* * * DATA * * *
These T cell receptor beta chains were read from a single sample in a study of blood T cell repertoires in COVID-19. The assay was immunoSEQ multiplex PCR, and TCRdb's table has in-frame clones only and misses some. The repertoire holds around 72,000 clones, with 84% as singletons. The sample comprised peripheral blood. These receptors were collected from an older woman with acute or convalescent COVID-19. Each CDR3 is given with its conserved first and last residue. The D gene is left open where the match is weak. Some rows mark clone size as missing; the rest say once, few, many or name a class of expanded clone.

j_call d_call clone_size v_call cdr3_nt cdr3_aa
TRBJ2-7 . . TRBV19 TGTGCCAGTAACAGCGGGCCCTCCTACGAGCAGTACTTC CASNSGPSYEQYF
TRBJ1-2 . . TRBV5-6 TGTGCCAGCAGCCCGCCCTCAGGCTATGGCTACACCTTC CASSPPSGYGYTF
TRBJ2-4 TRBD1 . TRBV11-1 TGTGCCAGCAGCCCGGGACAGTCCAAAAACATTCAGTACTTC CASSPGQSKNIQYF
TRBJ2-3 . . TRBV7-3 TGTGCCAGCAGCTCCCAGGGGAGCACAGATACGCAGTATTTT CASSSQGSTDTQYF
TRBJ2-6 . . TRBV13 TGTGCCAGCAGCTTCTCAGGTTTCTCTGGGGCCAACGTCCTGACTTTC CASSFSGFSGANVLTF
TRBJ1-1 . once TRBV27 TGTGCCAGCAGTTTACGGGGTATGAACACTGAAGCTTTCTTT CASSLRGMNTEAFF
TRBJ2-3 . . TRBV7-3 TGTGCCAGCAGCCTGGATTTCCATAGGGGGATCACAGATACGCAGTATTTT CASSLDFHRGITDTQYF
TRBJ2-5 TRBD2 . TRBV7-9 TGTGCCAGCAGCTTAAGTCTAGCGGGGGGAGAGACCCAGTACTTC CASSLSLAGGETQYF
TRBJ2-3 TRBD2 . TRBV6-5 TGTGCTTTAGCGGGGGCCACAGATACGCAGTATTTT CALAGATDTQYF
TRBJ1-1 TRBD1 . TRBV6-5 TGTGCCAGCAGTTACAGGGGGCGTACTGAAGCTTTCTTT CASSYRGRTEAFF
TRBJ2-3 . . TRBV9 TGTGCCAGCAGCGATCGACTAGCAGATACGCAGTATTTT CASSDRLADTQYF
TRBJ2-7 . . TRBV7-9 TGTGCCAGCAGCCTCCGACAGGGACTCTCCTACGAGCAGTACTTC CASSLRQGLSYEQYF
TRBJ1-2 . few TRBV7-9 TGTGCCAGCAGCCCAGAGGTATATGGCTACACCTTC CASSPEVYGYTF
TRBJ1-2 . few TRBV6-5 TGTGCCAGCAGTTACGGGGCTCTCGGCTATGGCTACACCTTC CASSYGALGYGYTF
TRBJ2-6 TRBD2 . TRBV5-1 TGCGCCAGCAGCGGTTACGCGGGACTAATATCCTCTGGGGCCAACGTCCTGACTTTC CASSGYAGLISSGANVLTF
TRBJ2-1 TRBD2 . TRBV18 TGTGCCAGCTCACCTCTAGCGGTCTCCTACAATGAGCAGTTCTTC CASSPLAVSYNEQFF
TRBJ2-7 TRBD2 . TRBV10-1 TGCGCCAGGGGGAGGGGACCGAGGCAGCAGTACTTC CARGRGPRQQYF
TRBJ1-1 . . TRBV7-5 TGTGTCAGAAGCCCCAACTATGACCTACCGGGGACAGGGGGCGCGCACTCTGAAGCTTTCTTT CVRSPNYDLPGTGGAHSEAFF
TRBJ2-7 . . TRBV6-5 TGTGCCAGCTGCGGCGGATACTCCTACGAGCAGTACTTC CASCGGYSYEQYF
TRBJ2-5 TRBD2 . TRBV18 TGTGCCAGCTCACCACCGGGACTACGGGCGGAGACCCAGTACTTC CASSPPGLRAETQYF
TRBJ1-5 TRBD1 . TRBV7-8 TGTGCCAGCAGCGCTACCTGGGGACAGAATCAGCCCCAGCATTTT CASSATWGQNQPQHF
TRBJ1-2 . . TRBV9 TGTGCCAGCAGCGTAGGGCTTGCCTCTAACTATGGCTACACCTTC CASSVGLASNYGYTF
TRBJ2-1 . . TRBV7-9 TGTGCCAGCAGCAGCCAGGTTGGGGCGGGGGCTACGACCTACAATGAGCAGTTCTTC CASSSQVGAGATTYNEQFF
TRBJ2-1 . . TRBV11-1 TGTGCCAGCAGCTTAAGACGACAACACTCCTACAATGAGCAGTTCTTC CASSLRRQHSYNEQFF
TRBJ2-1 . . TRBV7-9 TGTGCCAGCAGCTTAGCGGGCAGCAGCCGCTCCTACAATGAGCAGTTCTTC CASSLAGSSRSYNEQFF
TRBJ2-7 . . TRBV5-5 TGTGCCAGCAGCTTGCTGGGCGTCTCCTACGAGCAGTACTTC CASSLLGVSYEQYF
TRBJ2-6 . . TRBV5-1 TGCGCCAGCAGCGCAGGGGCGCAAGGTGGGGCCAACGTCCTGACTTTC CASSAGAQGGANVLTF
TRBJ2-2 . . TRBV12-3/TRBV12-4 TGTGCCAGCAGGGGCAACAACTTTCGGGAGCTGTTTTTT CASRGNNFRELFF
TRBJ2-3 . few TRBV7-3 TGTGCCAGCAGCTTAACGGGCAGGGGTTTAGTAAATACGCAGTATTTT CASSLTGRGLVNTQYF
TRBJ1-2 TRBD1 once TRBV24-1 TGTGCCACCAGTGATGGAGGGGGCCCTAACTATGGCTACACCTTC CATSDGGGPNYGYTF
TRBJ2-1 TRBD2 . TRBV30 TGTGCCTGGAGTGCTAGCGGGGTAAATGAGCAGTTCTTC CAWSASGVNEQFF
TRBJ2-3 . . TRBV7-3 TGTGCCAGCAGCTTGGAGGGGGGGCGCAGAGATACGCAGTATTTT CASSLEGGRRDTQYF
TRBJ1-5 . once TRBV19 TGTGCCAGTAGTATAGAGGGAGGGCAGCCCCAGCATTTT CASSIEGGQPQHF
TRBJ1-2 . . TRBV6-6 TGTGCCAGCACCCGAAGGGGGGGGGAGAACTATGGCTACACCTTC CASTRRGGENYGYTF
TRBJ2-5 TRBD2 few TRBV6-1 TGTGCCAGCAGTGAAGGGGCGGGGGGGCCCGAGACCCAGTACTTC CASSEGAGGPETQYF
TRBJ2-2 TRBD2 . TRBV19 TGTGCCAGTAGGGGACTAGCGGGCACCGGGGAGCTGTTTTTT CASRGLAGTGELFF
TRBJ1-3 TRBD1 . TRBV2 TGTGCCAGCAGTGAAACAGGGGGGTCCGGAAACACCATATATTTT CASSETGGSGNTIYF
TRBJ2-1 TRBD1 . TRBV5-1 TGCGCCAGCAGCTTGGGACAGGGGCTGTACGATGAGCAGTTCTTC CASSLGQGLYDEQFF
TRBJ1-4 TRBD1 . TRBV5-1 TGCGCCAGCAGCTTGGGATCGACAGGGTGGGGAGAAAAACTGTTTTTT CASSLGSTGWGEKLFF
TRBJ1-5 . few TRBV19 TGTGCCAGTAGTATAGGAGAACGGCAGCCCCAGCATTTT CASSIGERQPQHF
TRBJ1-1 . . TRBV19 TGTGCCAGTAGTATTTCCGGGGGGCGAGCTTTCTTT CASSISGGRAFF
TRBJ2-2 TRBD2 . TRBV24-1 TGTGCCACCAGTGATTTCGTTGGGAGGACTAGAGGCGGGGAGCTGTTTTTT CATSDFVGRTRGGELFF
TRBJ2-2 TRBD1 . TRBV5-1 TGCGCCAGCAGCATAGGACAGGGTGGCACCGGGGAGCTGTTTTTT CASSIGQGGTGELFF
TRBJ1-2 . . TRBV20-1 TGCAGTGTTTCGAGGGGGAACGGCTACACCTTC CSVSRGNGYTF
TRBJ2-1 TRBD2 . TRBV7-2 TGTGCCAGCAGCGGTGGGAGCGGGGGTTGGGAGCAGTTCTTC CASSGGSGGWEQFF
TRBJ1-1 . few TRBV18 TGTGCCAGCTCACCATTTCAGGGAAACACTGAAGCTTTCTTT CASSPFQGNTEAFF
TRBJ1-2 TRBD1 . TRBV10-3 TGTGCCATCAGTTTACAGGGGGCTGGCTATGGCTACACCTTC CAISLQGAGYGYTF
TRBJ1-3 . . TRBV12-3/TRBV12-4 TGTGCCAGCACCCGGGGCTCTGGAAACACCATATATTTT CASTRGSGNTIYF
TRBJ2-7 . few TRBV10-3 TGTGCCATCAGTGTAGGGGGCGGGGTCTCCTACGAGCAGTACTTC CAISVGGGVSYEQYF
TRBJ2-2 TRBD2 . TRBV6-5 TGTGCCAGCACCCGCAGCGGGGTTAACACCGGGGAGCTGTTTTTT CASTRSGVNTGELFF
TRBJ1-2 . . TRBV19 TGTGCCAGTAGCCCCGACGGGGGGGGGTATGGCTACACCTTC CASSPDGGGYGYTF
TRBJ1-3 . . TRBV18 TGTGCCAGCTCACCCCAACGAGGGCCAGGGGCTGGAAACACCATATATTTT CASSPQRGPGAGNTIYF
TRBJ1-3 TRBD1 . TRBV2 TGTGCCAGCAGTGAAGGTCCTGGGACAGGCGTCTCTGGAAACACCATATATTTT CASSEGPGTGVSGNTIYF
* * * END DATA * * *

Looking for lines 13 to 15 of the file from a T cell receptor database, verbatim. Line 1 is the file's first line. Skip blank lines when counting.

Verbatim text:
TRBJ2-3 . . TRBV9 TGTGCCAGCAGCGATCGACTAGCAGATACGCAGTATTTT CASSDRLADTQYF
TRBJ2-7 . . TRBV7-9 TGTGCCAGCAGCCTCCGACAGGGACTCTCCTACGAGCAGTACTTC CASSLRQGLSYEQYF
TRBJ1-2 . few TRBV7-9 TGTGCCAGCAGCCCAGAGGTATATGGCTACACCTTC CASSPEVYGYTF